Our leaders remind us that it’s important to check in with each other, even as we’re sheltering at home and practicing responsible social distancing. In this ongoing series, TimesOC checks in with small businesses and non-profits in Orange County during the coronavirus pandemic.
What: Animal Assistance League of Orange County
When: Founded in 1973
Where: 15102 Jackson St., Midway City
Background: Kathy Alberti, the shelter’s treasurer, said the no-kill shelter in its infancy was founded by a group of women — Anne Burton, Ruth Frankel, Bunty Johnson and Eleanor Page — who got together to find lost pets and reunite them with their owners. The shelter was incorporated in 1973 and currently operates out of a small facility in Midway City.
The shelter is largely run by its 25 volunteers but also has five part-time employees. They take care of the 60 cats and 20 dogs onsite. The shelter has a few other dogs in foster homes. Operations are handled by a five-person board of directors, which Alberti sits on.
The Animal Assistance League is a true community shelter, offering a helpline and pet aid program to provide residents with guidance on pet-related issues.
“We really try to help people as much as we can,” Alberti said.
Current Status: The shelter is suspending adoptions for the time being to keep the staff safe. They also are not accepting new volunteers.
“We are a small place, and we want to protect our employees because our employees take care of our animals,” Alberti said. “It’s important everybody be safe and healthy. We are telling people right now for the next several weeks we are not having people come to the kennel to visit animals. We need to make sure everybody is safe.”
The shelter is continuing to do important work, tending to the animals in its care, and under special circumstances, taking in new ones. About two weeks ago, it took in a new dog, Maxwell, who was found wandering in a park.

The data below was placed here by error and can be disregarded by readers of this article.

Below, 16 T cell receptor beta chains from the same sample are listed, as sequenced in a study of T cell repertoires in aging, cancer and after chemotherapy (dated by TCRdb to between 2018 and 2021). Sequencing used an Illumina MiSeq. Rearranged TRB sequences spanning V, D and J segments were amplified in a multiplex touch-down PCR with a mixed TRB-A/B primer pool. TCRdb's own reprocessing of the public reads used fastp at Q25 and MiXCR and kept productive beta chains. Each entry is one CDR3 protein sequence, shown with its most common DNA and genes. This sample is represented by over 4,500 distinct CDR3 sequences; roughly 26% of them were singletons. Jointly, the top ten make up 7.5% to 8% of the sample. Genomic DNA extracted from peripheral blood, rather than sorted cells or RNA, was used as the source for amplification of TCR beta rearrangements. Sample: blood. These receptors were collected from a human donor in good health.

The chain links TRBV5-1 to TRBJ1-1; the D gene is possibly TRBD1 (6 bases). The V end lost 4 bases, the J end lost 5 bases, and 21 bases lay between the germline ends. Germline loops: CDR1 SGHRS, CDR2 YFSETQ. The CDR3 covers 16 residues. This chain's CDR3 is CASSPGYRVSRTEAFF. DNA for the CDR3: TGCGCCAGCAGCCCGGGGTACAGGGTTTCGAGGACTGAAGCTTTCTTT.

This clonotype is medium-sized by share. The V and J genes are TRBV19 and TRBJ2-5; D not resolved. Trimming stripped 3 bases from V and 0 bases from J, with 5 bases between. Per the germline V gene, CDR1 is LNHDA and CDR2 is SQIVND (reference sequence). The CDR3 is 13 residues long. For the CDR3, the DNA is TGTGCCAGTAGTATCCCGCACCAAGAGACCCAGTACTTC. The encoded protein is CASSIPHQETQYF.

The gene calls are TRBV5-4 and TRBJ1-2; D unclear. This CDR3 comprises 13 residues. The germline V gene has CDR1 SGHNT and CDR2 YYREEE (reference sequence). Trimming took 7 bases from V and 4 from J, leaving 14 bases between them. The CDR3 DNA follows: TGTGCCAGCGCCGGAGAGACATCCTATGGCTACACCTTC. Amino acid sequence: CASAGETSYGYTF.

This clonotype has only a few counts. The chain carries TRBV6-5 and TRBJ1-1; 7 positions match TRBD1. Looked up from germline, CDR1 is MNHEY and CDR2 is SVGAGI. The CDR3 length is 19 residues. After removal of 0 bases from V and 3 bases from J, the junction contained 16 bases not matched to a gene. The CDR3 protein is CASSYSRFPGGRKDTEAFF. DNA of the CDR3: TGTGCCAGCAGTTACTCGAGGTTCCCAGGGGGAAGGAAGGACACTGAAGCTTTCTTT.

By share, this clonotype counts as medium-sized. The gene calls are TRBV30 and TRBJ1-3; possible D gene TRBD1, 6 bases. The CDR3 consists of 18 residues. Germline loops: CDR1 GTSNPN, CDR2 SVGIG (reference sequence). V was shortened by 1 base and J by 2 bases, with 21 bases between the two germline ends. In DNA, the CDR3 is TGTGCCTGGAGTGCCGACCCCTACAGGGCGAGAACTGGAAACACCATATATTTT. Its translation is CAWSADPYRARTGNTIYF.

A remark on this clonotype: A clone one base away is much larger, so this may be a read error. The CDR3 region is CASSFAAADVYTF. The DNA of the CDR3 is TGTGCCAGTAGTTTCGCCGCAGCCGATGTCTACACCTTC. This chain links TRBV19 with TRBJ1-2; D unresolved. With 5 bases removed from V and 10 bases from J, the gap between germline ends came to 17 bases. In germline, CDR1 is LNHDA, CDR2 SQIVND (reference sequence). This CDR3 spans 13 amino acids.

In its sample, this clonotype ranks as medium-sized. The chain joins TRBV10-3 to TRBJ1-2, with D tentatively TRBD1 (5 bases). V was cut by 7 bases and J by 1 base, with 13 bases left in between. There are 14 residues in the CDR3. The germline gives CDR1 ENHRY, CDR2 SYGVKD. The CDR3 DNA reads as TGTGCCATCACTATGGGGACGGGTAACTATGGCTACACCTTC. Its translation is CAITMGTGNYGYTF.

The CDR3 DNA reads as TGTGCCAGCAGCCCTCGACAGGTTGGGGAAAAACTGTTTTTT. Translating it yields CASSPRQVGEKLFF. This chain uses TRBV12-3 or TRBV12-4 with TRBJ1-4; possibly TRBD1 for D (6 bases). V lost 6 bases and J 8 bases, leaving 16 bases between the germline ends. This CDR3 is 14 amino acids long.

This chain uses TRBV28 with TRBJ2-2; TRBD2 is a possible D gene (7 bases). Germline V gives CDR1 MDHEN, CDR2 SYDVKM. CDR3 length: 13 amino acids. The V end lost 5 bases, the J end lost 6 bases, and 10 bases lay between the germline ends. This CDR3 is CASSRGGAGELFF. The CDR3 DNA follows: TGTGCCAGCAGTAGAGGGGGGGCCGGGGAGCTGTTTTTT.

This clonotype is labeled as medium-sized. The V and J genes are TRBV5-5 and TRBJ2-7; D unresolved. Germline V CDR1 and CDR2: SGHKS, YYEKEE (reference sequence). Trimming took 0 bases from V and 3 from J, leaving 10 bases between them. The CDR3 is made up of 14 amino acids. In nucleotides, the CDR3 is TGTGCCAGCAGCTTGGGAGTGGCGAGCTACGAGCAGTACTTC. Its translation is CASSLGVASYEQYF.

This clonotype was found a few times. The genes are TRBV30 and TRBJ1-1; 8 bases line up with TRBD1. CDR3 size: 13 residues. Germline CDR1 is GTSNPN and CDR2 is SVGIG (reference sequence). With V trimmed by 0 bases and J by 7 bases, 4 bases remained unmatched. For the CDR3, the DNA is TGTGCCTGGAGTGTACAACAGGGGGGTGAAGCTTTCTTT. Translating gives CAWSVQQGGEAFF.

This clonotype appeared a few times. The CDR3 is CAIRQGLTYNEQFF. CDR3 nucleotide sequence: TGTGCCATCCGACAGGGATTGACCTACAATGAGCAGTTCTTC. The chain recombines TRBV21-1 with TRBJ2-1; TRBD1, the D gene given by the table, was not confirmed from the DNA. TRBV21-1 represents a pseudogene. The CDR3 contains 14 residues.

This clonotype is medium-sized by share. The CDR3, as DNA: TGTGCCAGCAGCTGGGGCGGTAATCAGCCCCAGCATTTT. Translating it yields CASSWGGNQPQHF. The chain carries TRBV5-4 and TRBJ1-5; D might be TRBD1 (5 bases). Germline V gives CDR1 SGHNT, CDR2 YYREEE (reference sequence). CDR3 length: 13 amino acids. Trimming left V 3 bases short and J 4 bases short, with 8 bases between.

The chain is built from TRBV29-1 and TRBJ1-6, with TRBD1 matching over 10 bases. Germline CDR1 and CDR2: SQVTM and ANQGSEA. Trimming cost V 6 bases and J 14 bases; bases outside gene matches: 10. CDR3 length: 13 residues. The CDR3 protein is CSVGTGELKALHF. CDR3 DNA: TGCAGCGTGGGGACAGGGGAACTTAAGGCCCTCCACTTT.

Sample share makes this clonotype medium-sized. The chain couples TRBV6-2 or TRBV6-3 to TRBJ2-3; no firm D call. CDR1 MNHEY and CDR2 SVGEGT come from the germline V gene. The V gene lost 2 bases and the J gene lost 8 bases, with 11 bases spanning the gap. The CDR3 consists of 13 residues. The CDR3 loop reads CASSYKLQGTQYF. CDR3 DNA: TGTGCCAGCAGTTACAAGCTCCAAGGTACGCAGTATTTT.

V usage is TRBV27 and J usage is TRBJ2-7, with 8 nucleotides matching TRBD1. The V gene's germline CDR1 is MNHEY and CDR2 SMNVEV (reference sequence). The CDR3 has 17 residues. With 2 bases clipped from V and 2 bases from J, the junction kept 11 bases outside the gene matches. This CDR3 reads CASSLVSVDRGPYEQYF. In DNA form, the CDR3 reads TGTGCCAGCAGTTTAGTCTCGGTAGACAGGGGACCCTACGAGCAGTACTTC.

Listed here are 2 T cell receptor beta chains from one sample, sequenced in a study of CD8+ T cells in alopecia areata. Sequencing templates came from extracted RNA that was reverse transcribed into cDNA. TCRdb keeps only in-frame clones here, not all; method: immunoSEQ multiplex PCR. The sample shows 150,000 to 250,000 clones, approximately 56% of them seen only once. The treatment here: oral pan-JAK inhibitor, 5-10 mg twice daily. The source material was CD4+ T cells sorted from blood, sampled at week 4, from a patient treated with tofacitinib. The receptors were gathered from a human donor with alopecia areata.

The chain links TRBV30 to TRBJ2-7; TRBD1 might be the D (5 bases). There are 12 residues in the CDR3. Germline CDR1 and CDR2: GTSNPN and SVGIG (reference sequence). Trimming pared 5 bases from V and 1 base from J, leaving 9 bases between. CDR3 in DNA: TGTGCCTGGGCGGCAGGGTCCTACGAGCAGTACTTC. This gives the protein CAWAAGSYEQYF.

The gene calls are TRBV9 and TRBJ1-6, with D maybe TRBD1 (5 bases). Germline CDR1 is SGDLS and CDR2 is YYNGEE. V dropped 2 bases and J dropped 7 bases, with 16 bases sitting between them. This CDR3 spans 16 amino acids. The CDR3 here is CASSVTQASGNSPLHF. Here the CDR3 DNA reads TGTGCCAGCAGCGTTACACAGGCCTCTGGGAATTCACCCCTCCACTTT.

“This little dog he was so badly matted he looked like a brown dog because he was covered with dirt and feces,” Alberti said. “At first we didn’t know if he had any eyes, he was so bad.”
After being cleaned up and treated, staff found out Maxwell was actually a gray and white schnauzer mix. Maxwell currently has a host of issues that need to be treated, including bad teeth and a problem with the musculature of his jaw.
“We are taking it step by step,” Alberti said. “Eventually, we hope somebody might want him.”
Challenges: Alberti said the primary issue is lack of donations, which the shelter depends on. Furthermore, they depend on money raised from big events, and they’ve had to cancel an event in April due to the virus.
But they are trying to make the best with what they have.
“We are just trying to scramble to make the best of it,” Alberti said. “At the end of all of this, there are animals that depend on us. We have to do the best we can.”
Alberti isn’t alarmed.
“Personally, I don’t feel panicked right now,” she said. “I think our animals are safe. Nothing is going to happen to them. If they get sick, we will take care of them.”
Another challenge the shelter workers face is psychological — working at a shelter can be emotionally taxing.
But Alberti finds solace in the work.
“Sometimes you ask yourself why you do all of this, because it’s a lot of work and it can be very depressing sometimes,” Alberti said. “But you do it for little guys like Maxwell.
“Everybody should try to make a little difference in this world if they can. That’s my choice and the others who work here too.”
What would help: The public can donate by visiting aaloc.org or sponsoring an animal by sending an email to email@example.com.
People can also volunteer to sponsor Maxwell.
Overall Mood: “We all love these animals, so that keeps us going,” Alberti said. “You see somebody like Maxwell and you think you are going to do what you have to do, and you just do it. You don’t think about what else is going on really because you are focused on that animal.
“Because we work with these animals it probably helps, it keeps you focused. You have your job to do.”
For more information, visit aaloc.org.
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